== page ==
It is also in Asia where we find the most dynamism in supply chain reconfiguration. While China remains the center of Factory Asia, the Asia-Pacific’s IG trade has been diversifying. The dominance of Asia’s top three IG exporters (China, Korea, and Japan) declined over the past five years to 2022, with their share in regional export declining from 59.4% in 2018 to 54.8% in 2022.

A few Asian countries are emerging as "hotspots" of IG trade growth in this volatile and increasingly tense geopolitical global environment. In particular, Vietnam and Indonesia registered double-digit growth in annual IG exports during this period. The growth of IG exports in multiple countries (and China’s own trade data) suggest that the 'China plus one' investment strategy is giving way to a 'China plus two, three, or four' strategy.

High-level comparative analysis of these "hotspot" economies reveals markedly different economic structures and geopolitical orientations. For example, Vietnam has made strides in becoming more important for international sourcing for both the US and China. This reflects not only the need of Western multinationals but also Chinese enterprises looking to expand production bases abroad. Foreign direct investment inflows from China to Vietnam have surged in 2023 and are now the largest of any country to Vietnam. In contrast, India has become more important for US supply chains, but less important for China’s supply chains.

Despite escalating geopolitical tensions, China has become increasingly reliant on Taiwan for its inputs. Taiwan’s share of China’s IG imports increased from 12.2% to 14.0% between 2018 and 2022, partly driven by higher demand for advanced semiconductor products during the pandemic that drove up prices for these products. Taiwan produces more than 60% of the world's semiconductors and more than 90% of the most advanced ones.

The diversity of economic structures and US-China orientations across these "hotspot" countries suggest that there is more than one winning strategy to navigate the changing landscape of global supply chains.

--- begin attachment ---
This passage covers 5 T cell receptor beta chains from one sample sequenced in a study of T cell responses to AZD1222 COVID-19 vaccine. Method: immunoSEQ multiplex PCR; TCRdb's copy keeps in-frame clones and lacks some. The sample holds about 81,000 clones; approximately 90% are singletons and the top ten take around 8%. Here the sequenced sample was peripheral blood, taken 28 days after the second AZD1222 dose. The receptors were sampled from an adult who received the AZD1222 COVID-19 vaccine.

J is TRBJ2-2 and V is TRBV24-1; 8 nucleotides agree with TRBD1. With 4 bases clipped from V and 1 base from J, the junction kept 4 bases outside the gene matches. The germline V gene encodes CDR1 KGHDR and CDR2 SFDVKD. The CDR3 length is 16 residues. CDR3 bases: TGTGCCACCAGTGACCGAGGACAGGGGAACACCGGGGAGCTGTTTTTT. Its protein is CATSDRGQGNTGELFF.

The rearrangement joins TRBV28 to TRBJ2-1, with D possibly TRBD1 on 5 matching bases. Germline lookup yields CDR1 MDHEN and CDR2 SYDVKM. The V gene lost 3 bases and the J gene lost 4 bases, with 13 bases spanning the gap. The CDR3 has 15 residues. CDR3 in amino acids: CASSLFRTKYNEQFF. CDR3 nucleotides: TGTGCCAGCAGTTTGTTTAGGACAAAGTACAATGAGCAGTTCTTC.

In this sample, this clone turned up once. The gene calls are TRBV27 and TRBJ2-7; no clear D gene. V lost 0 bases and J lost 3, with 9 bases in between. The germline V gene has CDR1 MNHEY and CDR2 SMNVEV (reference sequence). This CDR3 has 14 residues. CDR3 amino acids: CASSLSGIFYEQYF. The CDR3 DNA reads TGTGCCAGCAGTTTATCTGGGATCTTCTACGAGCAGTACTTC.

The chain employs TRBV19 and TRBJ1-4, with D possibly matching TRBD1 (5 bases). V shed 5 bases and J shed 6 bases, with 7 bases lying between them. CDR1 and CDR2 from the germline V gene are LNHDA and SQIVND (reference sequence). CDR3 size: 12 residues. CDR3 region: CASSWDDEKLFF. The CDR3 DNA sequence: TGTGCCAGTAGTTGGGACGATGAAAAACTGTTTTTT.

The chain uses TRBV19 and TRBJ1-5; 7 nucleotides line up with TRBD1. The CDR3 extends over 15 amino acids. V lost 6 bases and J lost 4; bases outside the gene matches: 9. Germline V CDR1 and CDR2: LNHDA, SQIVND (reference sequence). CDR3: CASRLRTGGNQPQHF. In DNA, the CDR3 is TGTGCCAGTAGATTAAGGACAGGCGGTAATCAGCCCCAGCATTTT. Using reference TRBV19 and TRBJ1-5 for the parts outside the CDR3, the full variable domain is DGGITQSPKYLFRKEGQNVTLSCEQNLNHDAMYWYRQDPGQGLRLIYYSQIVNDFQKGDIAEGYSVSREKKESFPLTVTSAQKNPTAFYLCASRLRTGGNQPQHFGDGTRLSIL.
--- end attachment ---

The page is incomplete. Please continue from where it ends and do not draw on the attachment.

Going forward, we would expect the geography of Asia’s supply chains to continue evolving due to multiple factors. First, heightened US-China tensions including over the Taiwan Strait will continue to put pressure on multinational enterprises to prioritize the resilience of supply chains, spurring the diversification and relocation of supply chains.

Second, the revival of industrial policies among Western governments is creating attractive subsidies for companies to reshore at least parts of their production networks. Environmental policies such as European Union’s Carbon Border Adjustment Mechanism and Deforestation Regulation are also expected to have large impacts on Asia’s production, reshaping the competitiveness landscape. In particular, Asian producers risk getting locked out from certain trading routes due to their weaker ability to comply with new regulations and the region’s energy dependence on fossil fuels.

Third, economics matter, even if most of the discussion around supply chain reconfiguration has focused on geopolitics and public policy. Enterprises benefit from co-locating in areas with a dense industrial network as they can share resources, find better matches in skill sets, suppliers, customers, and benefits from innovation. These external economies of scale will make such places “sticky”, such that economies that manage to gain a critical mass of market share during this reconfiguration of global supply chains will continue to grow long into the future.

© The Hinrich Foundation. See our website Terms and conditions for our copyright and reprint policy. All statements of fact and the views, conclusions and recommendations expressed in this publication are the sole responsibility of the author(s).

Articles by this expert

View bio

Have any feedback on this article?

contact us